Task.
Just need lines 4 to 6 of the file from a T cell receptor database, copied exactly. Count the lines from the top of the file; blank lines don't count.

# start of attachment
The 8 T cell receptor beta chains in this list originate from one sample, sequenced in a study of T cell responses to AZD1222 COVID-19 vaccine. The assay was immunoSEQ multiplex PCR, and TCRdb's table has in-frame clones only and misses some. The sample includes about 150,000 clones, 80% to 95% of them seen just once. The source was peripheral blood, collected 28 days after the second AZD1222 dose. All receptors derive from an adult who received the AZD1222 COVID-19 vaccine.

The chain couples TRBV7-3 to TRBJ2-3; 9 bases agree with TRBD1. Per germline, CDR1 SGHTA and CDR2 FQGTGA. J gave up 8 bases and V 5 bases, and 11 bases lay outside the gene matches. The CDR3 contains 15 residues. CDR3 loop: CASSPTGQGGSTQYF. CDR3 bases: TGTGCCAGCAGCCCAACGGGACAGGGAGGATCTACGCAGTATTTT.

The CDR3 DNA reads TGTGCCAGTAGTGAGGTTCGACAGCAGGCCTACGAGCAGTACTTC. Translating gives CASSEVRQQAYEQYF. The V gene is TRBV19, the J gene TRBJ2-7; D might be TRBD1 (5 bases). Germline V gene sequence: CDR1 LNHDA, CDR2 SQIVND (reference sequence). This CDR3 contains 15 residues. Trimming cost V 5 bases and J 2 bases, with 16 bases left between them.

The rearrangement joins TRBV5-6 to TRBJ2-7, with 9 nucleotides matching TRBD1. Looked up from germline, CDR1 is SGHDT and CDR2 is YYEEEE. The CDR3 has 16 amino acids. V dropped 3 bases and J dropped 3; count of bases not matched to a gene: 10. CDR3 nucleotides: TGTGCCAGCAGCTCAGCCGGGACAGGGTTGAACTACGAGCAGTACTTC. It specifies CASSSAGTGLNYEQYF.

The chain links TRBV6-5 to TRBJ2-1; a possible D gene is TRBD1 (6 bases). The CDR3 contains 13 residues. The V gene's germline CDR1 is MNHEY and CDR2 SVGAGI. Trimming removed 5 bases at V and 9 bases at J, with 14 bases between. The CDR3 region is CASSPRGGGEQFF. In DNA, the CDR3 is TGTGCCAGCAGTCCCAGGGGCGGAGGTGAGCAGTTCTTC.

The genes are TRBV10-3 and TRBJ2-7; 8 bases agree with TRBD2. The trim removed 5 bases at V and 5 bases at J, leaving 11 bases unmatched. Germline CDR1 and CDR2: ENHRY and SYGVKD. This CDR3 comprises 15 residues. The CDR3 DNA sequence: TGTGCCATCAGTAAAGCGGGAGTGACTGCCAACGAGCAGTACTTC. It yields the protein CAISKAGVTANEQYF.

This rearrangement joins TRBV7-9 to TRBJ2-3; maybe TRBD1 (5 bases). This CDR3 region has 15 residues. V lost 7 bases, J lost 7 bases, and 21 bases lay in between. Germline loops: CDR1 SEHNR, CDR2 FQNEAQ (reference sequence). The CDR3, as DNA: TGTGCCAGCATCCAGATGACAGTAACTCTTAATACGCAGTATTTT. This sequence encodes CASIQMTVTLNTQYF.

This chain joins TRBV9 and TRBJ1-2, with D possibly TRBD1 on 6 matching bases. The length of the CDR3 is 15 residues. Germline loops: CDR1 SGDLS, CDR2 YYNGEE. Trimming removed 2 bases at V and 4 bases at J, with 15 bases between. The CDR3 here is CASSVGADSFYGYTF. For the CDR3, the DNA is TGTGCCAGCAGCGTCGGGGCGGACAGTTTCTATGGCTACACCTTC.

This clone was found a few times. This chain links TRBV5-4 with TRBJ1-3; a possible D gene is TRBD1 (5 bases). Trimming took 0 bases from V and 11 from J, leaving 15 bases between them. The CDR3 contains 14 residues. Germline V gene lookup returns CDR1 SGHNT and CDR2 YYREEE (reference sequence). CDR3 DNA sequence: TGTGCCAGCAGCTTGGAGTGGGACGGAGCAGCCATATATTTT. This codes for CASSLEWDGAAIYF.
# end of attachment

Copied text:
The rearrangement joins TRBV5-6 to TRBJ2-7, with 9 nucleotides matching TRBD1. Looked up from germline, CDR1 is SGHDT and CDR2 is YYEEEE. The CDR3 has 16 amino acids. V dropped 3 bases and J dropped 3; count of bases not matched to a gene: 10. CDR3 nucleotides: TGTGCCAGCAGCTCAGCCGGGACAGGGTTGAACTACGAGCAGTACTTC. It specifies CASSSAGTGLNYEQYF.

The chain links TRBV6-5 to TRBJ2-1; a possible D gene is TRBD1 (6 bases). The CDR3 contains 13 residues. The V gene's germline CDR1 is MNHEY and CDR2 SVGAGI. Trimming removed 5 bases at V and 9 bases at J, with 14 bases between. The CDR3 region is CASSPRGGGEQFF. In DNA, the CDR3 is TGTGCCAGCAGTCCCAGGGGCGGAGGTGAGCAGTTCTTC.

The genes are TRBV10-3 and TRBJ2-7; 8 bases agree with TRBD2. The trim removed 5 bases at V and 5 bases at J, leaving 11 bases unmatched. Germline CDR1 and CDR2: ENHRY and SYGVKD. This CDR3 comprises 15 residues. The CDR3 DNA sequence: TGTGCCATCAGTAAAGCGGGAGTGACTGCCAACGAGCAGTACTTC. It yields the protein CAISKAGVTANEQYF.